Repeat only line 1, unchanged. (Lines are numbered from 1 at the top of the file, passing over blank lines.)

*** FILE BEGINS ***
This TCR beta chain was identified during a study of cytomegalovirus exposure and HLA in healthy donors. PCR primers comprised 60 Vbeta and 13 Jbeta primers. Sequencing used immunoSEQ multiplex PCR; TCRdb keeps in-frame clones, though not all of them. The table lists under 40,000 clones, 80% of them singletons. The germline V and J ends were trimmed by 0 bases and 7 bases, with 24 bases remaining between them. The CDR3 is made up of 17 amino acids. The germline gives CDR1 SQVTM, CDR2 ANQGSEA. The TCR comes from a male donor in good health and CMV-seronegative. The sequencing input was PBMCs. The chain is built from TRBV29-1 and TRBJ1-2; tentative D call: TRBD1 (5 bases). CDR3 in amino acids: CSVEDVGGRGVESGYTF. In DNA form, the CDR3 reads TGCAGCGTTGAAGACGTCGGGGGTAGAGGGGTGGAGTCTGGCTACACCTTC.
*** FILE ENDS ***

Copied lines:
This TCR beta chain was identified during a study of cytomegalovirus exposure and HLA in healthy donors. PCR primers comprised 60 Vbeta and 13 Jbeta primers. Sequencing used immunoSEQ multiplex PCR; TCRdb keeps in-frame clones, though not all of them. The table lists under 40,000 clones, 80% of them singletons. The germline V and J ends were trimmed by 0 bases and 7 bases, with 24 bases remaining between them. The CDR3 is made up of 17 amino acids. The germline gives CDR1 SQVTM, CDR2 ANQGSEA. The TCR comes from a male donor in good health and CMV-seronegative. The sequencing input was PBMCs. The chain is built from TRBV29-1 and TRBJ1-2; tentative D call: TRBD1 (5 bases). CDR3 in amino acids: CSVEDVGGRGVESGYTF. In DNA form, the CDR3 reads TGCAGCGTTGAAGACGTCGGGGGTAGAGGGGTGGAGTCTGGCTACACCTTC.